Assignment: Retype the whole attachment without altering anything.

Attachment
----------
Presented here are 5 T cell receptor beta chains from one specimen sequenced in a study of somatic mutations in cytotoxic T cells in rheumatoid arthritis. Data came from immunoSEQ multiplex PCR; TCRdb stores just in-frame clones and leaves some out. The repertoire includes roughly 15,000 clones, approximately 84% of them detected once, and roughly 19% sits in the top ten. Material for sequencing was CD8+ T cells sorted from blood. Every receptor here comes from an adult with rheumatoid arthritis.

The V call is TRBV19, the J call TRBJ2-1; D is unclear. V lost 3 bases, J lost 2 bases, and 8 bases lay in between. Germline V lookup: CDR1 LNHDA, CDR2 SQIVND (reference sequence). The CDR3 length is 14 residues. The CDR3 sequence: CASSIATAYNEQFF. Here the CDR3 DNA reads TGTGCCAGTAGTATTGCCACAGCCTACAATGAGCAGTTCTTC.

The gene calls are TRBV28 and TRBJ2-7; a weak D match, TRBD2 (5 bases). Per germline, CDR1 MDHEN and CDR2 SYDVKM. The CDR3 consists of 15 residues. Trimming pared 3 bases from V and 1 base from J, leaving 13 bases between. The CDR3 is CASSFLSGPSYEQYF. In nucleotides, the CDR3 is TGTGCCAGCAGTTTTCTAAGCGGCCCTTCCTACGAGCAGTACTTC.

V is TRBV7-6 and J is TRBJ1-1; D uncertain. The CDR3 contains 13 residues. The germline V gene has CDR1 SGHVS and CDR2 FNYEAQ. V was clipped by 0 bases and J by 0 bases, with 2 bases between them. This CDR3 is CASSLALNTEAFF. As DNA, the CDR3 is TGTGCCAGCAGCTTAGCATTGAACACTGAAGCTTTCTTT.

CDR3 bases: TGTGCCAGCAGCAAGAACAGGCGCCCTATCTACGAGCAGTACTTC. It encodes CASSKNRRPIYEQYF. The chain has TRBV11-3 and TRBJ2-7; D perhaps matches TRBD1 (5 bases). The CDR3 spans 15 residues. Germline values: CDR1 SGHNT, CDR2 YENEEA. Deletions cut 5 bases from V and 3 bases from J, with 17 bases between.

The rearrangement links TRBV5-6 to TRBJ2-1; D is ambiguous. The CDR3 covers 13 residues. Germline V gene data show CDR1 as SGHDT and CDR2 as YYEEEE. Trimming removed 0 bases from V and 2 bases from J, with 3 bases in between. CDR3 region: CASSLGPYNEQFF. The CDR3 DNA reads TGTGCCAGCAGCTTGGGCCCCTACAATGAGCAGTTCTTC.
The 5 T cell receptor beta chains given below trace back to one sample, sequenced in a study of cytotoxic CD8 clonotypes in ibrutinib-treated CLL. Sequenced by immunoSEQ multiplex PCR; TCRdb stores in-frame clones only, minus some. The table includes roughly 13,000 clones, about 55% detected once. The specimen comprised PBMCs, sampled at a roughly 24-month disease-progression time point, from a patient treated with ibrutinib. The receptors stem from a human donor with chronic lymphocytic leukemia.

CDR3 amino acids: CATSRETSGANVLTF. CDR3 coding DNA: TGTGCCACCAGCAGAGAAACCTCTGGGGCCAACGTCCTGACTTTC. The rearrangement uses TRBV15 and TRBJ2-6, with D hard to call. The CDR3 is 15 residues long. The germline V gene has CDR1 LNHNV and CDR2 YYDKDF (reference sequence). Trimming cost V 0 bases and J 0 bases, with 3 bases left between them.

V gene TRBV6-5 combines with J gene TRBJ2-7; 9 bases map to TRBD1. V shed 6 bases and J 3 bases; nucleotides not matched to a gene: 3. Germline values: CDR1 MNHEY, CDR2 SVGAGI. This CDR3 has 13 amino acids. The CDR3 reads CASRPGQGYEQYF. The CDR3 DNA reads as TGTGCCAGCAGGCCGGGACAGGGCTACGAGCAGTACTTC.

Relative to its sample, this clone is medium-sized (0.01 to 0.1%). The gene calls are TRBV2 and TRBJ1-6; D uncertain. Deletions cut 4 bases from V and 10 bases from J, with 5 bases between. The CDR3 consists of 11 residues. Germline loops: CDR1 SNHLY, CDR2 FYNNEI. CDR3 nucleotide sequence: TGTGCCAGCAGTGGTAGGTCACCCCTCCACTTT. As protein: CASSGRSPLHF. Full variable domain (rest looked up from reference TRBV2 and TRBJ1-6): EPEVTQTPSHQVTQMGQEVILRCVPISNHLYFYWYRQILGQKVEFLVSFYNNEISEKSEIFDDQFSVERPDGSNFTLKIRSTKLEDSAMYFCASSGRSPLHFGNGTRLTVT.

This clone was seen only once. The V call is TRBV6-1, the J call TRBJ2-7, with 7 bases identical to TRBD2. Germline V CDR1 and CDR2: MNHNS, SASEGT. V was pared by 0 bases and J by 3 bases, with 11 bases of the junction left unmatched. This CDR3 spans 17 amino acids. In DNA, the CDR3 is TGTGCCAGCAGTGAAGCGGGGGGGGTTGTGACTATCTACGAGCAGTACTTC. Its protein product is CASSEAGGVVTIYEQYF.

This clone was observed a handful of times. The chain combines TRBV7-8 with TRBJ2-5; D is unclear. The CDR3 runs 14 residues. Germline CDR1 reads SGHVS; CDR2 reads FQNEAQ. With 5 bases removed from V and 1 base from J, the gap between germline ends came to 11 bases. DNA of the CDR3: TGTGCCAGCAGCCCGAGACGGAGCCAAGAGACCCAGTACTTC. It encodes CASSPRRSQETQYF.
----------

Presented here are 5 T cell receptor beta chains from one specimen sequenced in a study of somatic mutations in cytotoxic T cells in rheumatoid arthritis. Data came from immunoSEQ multiplex PCR; TCRdb stores just in-frame clones and leaves some out. The repertoire includes roughly 15,000 clones, approximately 84% of them detected once, and roughly 19% sits in the top ten. Material for sequencing was CD8+ T cells sorted from blood. Every receptor here comes from an adult with rheumatoid arthritis.

The V call is TRBV19, the J call TRBJ2-1; D is unclear. V lost 3 bases, J lost 2 bases, and 8 bases lay in between. Germline V lookup: CDR1 LNHDA, CDR2 SQIVND (reference sequence). The CDR3 length is 14 residues. The CDR3 sequence: CASSIATAYNEQFF. Here the CDR3 DNA reads TGTGCCAGTAGTATTGCCACAGCCTACAATGAGCAGTTCTTC.

The gene calls are TRBV28 and TRBJ2-7; a weak D match, TRBD2 (5 bases). Per germline, CDR1 MDHEN and CDR2 SYDVKM. The CDR3 consists of 15 residues. Trimming pared 3 bases from V and 1 base from J, leaving 13 bases between. The CDR3 is CASSFLSGPSYEQYF. In nucleotides, the CDR3 is TGTGCCAGCAGTTTTCTAAGCGGCCCTTCCTACGAGCAGTACTTC.

V is TRBV7-6 and J is TRBJ1-1; D uncertain. The CDR3 contains 13 residues. The germline V gene has CDR1 SGHVS and CDR2 FNYEAQ. V was clipped by 0 bases and J by 0 bases, with 2 bases between them. This CDR3 is CASSLALNTEAFF. As DNA, the CDR3 is TGTGCCAGCAGCTTAGCATTGAACACTGAAGCTTTCTTT.

CDR3 bases: TGTGCCAGCAGCAAGAACAGGCGCCCTATCTACGAGCAGTACTTC. It encodes CASSKNRRPIYEQYF. The chain has TRBV11-3 and TRBJ2-7; D perhaps matches TRBD1 (5 bases). The CDR3 spans 15 residues. Germline values: CDR1 SGHNT, CDR2 YENEEA. Deletions cut 5 bases from V and 3 bases from J, with 17 bases between.

The rearrangement links TRBV5-6 to TRBJ2-1; D is ambiguous. The CDR3 covers 13 residues. Germline V gene data show CDR1 as SGHDT and CDR2 as YYEEEE. Trimming removed 0 bases from V and 2 bases from J, with 3 bases in between. CDR3 region: CASSLGPYNEQFF. The CDR3 DNA reads TGTGCCAGCAGCTTGGGCCCCTACAATGAGCAGTTCTTC.
The 5 T cell receptor beta chains given below trace back to one sample, sequenced in a study of cytotoxic CD8 clonotypes in ibrutinib-treated CLL. Sequenced by immunoSEQ multiplex PCR; TCRdb stores in-frame clones only, minus some. The table includes roughly 13,000 clones, about 55% detected once. The specimen comprised PBMCs, sampled at a roughly 24-month disease-progression time point, from a patient treated with ibrutinib. The receptors stem from a human donor with chronic lymphocytic leukemia.

CDR3 amino acids: CATSRETSGANVLTF. CDR3 coding DNA: TGTGCCACCAGCAGAGAAACCTCTGGGGCCAACGTCCTGACTTTC. The rearrangement uses TRBV15 and TRBJ2-6, with D hard to call. The CDR3 is 15 residues long. The germline V gene has CDR1 LNHNV and CDR2 YYDKDF (reference sequence). Trimming cost V 0 bases and J 0 bases, with 3 bases left between them.

V gene TRBV6-5 combines with J gene TRBJ2-7; 9 bases map to TRBD1. V shed 6 bases and J 3 bases; nucleotides not matched to a gene: 3. Germline values: CDR1 MNHEY, CDR2 SVGAGI. This CDR3 has 13 amino acids. The CDR3 reads CASRPGQGYEQYF. The CDR3 DNA reads as TGTGCCAGCAGGCCGGGACAGGGCTACGAGCAGTACTTC.

Relative to its sample, this clone is medium-sized (0.01 to 0.1%). The gene calls are TRBV2 and TRBJ1-6; D uncertain. Deletions cut 4 bases from V and 10 bases from J, with 5 bases between. The CDR3 consists of 11 residues. Germline loops: CDR1 SNHLY, CDR2 FYNNEI. CDR3 nucleotide sequence: TGTGCCAGCAGTGGTAGGTCACCCCTCCACTTT. As protein: CASSGRSPLHF. Full variable domain (rest looked up from reference TRBV2 and TRBJ1-6): EPEVTQTPSHQVTQMGQEVILRCVPISNHLYFYWYRQILGQKVEFLVSFYNNEISEKSEIFDDQFSVERPDGSNFTLKIRSTKLEDSAMYFCASSGRSPLHFGNGTRLTVT.

This clone was seen only once. The V call is TRBV6-1, the J call TRBJ2-7, with 7 bases identical to TRBD2. Germline V CDR1 and CDR2: MNHNS, SASEGT. V was pared by 0 bases and J by 3 bases, with 11 bases of the junction left unmatched. This CDR3 spans 17 amino acids. In DNA, the CDR3 is TGTGCCAGCAGTGAAGCGGGGGGGGTTGTGACTATCTACGAGCAGTACTTC. Its protein product is CASSEAGGVVTIYEQYF.

This clone was observed a handful of times. The chain combines TRBV7-8 with TRBJ2-5; D is unclear. The CDR3 runs 14 residues. Germline CDR1 reads SGHVS; CDR2 reads FQNEAQ. With 5 bases removed from V and 1 base from J, the gap between germline ends came to 11 bases. DNA of the CDR3: TGTGCCAGCAGCCCGAGACGGAGCCAAGAGACCCAGTACTTC. It encodes CASSPRRSQETQYF.